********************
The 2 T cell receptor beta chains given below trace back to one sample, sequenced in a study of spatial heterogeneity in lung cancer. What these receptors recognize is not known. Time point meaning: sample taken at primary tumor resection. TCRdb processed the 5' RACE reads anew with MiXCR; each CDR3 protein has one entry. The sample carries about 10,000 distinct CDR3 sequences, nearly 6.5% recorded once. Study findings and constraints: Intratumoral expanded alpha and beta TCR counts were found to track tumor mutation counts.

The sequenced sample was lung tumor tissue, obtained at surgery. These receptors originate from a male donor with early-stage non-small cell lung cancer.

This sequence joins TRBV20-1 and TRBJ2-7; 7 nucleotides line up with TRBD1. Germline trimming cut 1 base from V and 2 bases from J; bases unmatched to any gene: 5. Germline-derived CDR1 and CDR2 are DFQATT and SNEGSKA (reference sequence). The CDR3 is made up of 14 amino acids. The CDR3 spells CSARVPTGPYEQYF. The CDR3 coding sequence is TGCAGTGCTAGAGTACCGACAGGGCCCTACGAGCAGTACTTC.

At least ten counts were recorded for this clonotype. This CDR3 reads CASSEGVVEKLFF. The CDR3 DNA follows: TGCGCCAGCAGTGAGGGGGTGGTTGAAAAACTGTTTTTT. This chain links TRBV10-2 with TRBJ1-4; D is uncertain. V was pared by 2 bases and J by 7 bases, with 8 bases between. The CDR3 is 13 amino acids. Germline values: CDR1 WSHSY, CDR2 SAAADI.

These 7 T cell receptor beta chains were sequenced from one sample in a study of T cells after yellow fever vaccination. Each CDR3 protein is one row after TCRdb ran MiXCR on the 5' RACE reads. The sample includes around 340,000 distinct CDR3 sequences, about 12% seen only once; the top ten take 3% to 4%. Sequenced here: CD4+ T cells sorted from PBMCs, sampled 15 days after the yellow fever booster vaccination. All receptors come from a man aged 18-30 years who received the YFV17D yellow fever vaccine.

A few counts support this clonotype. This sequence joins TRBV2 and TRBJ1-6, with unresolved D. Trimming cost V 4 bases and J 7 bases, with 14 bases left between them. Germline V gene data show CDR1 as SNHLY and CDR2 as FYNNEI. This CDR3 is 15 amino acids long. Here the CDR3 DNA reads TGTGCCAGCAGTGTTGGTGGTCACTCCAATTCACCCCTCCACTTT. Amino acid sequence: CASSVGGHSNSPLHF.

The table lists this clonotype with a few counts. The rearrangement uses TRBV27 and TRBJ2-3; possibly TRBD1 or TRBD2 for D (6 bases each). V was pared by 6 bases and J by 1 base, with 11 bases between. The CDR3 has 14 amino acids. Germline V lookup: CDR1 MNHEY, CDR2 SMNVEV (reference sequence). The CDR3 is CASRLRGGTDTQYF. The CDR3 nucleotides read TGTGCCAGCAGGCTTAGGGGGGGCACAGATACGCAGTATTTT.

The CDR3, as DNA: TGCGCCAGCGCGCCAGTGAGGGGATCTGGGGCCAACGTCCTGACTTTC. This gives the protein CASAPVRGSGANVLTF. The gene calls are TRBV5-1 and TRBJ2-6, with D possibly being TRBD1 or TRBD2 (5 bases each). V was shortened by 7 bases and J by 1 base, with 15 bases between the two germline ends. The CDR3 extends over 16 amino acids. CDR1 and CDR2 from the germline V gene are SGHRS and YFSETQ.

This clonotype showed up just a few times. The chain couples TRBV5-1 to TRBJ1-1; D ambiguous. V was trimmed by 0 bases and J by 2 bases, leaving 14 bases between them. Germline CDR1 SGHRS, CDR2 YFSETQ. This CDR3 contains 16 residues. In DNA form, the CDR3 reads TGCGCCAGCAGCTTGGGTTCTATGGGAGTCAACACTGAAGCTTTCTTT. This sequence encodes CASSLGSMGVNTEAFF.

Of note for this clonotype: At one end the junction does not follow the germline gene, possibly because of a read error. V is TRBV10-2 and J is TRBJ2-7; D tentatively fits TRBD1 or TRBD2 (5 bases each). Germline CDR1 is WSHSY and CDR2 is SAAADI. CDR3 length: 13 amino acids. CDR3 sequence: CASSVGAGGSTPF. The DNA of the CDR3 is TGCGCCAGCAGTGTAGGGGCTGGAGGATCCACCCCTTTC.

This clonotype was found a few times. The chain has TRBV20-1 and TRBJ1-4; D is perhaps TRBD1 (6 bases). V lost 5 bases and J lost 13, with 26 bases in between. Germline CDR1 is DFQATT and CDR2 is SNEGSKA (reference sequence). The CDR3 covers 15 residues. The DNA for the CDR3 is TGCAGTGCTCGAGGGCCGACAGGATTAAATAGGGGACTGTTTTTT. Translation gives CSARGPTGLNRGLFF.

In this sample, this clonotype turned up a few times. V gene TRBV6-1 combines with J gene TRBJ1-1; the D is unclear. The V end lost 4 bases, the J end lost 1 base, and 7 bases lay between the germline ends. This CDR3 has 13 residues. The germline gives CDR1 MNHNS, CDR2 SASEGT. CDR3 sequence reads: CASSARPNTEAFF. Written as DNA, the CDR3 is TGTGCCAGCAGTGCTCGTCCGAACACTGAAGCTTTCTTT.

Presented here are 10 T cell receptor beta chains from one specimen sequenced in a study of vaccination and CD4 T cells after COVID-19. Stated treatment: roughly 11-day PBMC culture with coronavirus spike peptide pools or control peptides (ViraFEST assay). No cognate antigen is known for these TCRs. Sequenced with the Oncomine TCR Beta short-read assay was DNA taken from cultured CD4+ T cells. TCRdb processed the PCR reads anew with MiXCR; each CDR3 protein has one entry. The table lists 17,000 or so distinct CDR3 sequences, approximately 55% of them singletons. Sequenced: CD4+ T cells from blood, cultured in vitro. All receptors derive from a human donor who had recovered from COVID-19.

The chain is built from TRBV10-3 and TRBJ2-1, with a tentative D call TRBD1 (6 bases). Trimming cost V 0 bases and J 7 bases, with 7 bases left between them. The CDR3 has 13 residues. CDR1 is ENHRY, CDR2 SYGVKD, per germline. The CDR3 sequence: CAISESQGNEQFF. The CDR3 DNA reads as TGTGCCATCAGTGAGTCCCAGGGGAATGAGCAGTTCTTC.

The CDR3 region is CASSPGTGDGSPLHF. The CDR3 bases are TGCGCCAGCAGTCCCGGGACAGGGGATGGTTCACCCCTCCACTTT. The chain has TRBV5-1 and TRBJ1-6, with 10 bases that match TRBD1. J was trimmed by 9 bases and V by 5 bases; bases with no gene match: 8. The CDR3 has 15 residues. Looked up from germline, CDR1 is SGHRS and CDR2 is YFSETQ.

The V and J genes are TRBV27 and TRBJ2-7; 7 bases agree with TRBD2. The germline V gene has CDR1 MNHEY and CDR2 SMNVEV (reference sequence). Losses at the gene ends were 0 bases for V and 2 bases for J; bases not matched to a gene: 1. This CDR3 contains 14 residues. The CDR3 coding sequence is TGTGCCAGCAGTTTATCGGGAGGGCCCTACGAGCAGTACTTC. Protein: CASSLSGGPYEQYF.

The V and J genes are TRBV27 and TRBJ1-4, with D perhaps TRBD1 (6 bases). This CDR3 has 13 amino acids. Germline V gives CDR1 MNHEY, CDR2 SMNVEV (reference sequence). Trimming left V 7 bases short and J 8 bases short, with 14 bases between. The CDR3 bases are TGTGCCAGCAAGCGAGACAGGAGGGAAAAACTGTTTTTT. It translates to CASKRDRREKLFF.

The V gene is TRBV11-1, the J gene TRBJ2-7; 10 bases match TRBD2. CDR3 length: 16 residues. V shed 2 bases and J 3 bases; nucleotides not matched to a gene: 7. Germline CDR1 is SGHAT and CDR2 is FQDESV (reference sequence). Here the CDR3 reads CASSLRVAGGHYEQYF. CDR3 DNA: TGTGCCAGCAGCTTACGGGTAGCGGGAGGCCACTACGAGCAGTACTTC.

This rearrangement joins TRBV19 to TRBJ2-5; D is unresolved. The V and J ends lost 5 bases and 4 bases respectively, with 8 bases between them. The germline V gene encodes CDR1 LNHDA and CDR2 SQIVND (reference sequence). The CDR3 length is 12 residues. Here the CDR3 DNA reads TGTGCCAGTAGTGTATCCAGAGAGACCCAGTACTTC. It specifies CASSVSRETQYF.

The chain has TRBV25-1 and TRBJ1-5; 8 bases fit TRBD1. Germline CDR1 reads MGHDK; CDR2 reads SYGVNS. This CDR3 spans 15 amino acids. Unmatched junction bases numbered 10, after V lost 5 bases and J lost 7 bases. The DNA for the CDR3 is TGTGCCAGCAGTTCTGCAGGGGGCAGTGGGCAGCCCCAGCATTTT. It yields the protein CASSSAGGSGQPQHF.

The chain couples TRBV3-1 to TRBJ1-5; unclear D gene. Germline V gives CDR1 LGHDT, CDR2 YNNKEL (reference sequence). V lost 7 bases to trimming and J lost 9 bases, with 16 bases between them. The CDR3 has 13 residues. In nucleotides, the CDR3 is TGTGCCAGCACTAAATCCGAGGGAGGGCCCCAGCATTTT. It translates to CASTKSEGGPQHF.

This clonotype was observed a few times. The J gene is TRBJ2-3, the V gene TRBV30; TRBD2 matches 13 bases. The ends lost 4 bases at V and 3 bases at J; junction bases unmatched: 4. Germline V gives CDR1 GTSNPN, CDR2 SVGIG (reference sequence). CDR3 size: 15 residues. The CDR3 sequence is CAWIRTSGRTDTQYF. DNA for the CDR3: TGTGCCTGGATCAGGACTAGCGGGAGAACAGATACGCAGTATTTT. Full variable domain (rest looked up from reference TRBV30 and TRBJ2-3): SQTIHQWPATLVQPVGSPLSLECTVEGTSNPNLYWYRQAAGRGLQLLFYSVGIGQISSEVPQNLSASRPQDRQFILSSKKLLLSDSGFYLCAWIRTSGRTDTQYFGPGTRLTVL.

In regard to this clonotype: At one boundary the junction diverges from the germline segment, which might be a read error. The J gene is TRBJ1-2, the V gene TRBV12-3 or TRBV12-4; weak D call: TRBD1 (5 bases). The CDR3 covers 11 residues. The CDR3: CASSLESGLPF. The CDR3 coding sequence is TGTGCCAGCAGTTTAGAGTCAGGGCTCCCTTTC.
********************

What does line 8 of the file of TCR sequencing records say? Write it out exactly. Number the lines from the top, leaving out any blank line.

The CDR3, as DNA: TGCGCCAGCGCGCCAGTGAGGGGATCTGGGGCCAACGTCCTGACTTTC. This gives the protein CASAPVRGSGANVLTF. The gene calls are TRBV5-1 and TRBJ2-6, with D possibly being TRBD1 or TRBD2 (5 bases each). V was shortened by 7 bases and J by 1 base, with 15 bases between the two germline ends. The CDR3 extends over 16 amino acids. CDR1 and CDR2 from the germline V gene are SGHRS and YFSETQ.